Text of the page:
What about the physical space where your church gathers? What story is it telling people about you? Do people come in and immediately know where to go and what to do? Is it clear where they should sit? Are there unwritten codes of conduct that new visitors would understand but would make first-timers feel confused or alienated?
Committed believers need inspiration; the unchurched need to identify whether they belong. Does your church send visually clear signals—and are they the signals you intend to send?
Provide a respite from the movement
Churches focused on multiplication are driven by a big vision, which is typically built and executed by high-energy, high-capacity leaders. And yet Millennials are reminding all of us of the need to build respite into our spaces. Sometimes in growing a church, we forget about creating spaces where we can be alone with God, space that’s free of function. It won’t take much—a nook, a grotto, a tucked-away seating—to show young people you have their best interests in mind, and not just your own vision for multiplying the church.
Don’t forget the Third Place
Things have changed within the church. Once the hub of spiritual activity, today’s church provides just one piece of a modular spiritual journey. We may worship together, but we also attend Bible study on Google chat, give money to multiple causes, volunteer at local religious groups and so on. We piece together the experiences of our lives. And Millennials, more than any generation, live in this modular way.
Third Places–neutral community spaces that encourage social interaction–are a vital way to offer connection in the face of modularity. If you need to go off site to places like Starbucks or Panera for all of your church meetings, mentoring opportunities and life conversations, you probably need to create a Third Place space to call your own.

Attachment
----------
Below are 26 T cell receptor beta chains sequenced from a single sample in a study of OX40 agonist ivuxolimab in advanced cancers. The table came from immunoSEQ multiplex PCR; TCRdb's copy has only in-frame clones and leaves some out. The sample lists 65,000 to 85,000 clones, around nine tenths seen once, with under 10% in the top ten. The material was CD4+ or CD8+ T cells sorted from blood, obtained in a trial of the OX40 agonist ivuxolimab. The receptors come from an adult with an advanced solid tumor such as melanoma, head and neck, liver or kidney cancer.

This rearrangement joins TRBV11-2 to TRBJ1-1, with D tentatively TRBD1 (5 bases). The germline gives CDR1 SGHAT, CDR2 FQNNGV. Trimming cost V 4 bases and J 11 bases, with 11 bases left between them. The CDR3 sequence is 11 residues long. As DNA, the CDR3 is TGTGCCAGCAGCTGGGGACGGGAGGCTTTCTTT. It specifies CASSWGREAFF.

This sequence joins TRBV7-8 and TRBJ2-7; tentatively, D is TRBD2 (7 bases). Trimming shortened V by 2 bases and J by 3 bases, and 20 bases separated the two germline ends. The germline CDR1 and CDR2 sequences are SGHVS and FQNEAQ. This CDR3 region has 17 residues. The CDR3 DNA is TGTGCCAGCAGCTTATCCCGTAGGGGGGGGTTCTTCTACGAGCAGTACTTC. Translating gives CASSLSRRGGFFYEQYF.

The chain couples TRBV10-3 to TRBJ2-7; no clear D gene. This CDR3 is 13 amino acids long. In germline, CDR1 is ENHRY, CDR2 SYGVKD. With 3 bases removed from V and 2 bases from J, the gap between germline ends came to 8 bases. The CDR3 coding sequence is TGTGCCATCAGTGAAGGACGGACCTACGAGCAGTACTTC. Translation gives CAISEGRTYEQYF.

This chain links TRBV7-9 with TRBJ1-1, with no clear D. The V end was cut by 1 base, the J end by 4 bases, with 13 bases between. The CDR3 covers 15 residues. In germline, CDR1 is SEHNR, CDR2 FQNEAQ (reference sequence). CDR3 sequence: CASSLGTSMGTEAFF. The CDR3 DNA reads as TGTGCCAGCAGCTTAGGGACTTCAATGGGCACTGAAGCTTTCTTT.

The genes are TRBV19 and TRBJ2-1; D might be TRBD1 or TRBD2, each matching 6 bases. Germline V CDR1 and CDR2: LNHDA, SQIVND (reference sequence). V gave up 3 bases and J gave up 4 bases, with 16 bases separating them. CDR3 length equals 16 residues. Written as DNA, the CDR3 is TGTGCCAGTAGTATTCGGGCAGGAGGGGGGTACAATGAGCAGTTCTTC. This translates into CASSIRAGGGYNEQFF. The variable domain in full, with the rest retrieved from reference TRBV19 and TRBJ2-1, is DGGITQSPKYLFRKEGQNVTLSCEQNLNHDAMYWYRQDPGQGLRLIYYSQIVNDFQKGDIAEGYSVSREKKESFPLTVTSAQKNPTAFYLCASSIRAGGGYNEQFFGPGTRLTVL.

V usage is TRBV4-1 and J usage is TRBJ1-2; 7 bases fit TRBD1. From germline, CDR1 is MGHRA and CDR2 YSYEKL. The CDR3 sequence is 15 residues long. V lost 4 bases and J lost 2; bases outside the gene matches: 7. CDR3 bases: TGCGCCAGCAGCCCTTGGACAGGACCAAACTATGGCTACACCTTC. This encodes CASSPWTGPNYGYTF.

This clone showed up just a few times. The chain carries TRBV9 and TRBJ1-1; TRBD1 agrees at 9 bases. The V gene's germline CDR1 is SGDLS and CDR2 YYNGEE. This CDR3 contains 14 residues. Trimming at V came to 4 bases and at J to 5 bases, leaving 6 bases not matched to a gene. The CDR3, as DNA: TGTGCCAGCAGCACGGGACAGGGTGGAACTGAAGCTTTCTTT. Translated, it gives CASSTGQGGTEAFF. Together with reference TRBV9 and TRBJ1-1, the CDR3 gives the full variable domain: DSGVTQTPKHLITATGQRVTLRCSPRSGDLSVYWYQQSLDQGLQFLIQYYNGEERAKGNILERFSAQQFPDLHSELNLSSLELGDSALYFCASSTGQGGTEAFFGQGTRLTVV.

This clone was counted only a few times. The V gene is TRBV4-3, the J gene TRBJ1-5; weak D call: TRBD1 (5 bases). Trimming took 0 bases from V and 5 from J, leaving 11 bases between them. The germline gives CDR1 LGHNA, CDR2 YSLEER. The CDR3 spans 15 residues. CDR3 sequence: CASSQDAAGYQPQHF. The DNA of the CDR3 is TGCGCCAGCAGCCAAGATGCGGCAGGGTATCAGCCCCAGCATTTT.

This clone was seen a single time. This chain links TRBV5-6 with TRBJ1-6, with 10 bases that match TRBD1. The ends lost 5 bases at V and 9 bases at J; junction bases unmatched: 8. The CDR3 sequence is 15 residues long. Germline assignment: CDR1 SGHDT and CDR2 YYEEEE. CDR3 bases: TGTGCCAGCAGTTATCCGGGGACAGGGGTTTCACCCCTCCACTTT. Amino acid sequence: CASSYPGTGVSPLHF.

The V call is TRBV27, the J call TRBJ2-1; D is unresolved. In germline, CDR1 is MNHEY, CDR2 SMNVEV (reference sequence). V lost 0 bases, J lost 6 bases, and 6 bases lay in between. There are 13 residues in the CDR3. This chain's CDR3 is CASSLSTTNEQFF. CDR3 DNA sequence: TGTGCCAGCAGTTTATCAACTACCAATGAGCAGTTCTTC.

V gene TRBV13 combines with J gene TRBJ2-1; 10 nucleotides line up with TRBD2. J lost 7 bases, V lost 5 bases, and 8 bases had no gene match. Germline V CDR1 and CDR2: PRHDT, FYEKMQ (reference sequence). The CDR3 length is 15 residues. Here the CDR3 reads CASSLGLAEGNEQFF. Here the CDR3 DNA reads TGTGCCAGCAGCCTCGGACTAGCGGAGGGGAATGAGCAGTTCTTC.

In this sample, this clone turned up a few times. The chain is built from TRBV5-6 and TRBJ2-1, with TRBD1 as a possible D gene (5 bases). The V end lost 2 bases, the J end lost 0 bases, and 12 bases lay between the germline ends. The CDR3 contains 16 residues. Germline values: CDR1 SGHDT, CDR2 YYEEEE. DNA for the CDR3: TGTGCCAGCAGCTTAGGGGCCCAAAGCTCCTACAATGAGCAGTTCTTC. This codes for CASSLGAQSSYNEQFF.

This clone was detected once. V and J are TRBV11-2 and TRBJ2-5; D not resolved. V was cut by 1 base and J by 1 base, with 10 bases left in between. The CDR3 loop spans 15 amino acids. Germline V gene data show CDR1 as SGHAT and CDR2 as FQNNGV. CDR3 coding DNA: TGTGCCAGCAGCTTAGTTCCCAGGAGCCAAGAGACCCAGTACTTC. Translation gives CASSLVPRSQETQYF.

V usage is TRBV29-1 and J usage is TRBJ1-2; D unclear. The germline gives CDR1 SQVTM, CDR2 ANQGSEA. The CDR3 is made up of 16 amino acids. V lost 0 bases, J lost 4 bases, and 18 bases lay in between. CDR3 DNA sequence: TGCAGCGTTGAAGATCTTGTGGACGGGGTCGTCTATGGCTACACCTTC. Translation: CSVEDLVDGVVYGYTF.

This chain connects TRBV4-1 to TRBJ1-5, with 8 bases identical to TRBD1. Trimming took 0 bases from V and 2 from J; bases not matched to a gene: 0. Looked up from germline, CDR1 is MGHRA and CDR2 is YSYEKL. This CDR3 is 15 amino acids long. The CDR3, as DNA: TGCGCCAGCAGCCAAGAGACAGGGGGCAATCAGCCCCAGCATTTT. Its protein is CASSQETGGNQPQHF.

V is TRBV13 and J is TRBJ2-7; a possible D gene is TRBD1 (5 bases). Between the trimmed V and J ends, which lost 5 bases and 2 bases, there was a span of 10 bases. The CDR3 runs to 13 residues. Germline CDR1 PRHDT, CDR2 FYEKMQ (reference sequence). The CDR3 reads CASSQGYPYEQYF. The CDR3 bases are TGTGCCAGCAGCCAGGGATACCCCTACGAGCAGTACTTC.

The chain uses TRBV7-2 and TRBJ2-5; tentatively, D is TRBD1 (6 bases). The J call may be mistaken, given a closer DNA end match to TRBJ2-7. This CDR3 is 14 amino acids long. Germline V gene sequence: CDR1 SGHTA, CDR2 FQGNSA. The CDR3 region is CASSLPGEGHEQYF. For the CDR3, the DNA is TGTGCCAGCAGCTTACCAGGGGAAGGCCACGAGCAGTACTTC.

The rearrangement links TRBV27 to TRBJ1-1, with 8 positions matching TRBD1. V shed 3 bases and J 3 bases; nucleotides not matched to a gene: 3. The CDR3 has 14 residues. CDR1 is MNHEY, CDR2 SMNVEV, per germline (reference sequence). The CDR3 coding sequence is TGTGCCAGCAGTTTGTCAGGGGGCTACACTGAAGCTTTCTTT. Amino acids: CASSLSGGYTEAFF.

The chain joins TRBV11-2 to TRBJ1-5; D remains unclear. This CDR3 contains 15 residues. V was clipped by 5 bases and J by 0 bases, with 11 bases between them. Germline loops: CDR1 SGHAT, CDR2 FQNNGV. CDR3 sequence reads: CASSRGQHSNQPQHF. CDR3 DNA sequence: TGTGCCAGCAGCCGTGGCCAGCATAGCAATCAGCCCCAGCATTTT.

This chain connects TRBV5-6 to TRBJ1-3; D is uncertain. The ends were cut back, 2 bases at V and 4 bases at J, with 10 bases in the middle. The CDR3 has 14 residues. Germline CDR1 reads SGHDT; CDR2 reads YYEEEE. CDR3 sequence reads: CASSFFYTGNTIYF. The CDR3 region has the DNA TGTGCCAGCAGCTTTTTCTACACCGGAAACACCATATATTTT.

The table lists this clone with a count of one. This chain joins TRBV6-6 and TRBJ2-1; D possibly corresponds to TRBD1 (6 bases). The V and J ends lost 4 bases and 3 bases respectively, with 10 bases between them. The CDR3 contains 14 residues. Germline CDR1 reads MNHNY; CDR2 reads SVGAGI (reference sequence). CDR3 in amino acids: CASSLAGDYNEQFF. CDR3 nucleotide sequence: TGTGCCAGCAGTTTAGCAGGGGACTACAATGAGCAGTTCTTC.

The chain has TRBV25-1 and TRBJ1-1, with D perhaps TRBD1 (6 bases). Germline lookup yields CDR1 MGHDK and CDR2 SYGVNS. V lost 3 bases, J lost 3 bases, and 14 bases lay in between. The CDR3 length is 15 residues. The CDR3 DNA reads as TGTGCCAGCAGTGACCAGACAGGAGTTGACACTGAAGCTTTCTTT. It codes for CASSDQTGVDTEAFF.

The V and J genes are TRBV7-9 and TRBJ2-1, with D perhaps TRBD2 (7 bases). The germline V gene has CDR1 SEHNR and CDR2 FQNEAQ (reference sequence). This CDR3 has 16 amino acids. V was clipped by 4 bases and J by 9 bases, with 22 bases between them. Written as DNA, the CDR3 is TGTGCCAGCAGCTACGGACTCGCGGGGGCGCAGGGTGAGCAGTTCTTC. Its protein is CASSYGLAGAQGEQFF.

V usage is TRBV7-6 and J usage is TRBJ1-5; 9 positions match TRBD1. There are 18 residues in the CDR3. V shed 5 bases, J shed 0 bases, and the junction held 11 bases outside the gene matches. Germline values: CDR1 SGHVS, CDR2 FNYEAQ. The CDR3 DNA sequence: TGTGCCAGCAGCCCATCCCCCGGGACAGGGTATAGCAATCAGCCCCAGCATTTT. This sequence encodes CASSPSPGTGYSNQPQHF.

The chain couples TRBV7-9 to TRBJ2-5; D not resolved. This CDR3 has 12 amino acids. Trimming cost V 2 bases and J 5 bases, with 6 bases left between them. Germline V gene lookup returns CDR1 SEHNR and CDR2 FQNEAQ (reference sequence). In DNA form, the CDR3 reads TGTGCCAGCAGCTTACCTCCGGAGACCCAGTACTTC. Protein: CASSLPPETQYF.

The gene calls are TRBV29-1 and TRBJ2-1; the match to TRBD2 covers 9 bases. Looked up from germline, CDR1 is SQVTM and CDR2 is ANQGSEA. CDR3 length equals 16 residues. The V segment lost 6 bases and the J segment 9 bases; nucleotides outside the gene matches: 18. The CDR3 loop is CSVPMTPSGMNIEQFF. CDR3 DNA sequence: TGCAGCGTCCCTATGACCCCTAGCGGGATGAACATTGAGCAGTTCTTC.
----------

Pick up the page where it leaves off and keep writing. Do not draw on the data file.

Don’t forget the windows
All generations love nature, but Millennials crave it. If you’re looking for a new church building to rent or own, keep nature in mind. How’s the view of God’s creation? Even in cold climates, young people want access to outdoor spaces to connect with God. When identifying a space to worship in, consider the natural light. If a space is completely lacking windows, maybe it’s best to pass.
It may seem like a small detail, but natural light actually plays a huge role in our emotional well-being. Design 101? Maybe. But don’t forget the windows.
Design for multiplication
If you want to ignite a culture of multiplication, you have to design for one. What is the physical space where your church meets saying about your congregation? Does it help people find their place in your church? Is it an environment that will facilitate multiplication, or is the space where you do church a barrier to it?
Derek DeGroot is a church architect for Aspen Group, an integrated design-build company serving the Midwest. Learn more about designing for multiplication at DeGroot’s “Designing with Millennials in Mind” workshop at Exponential East 2015.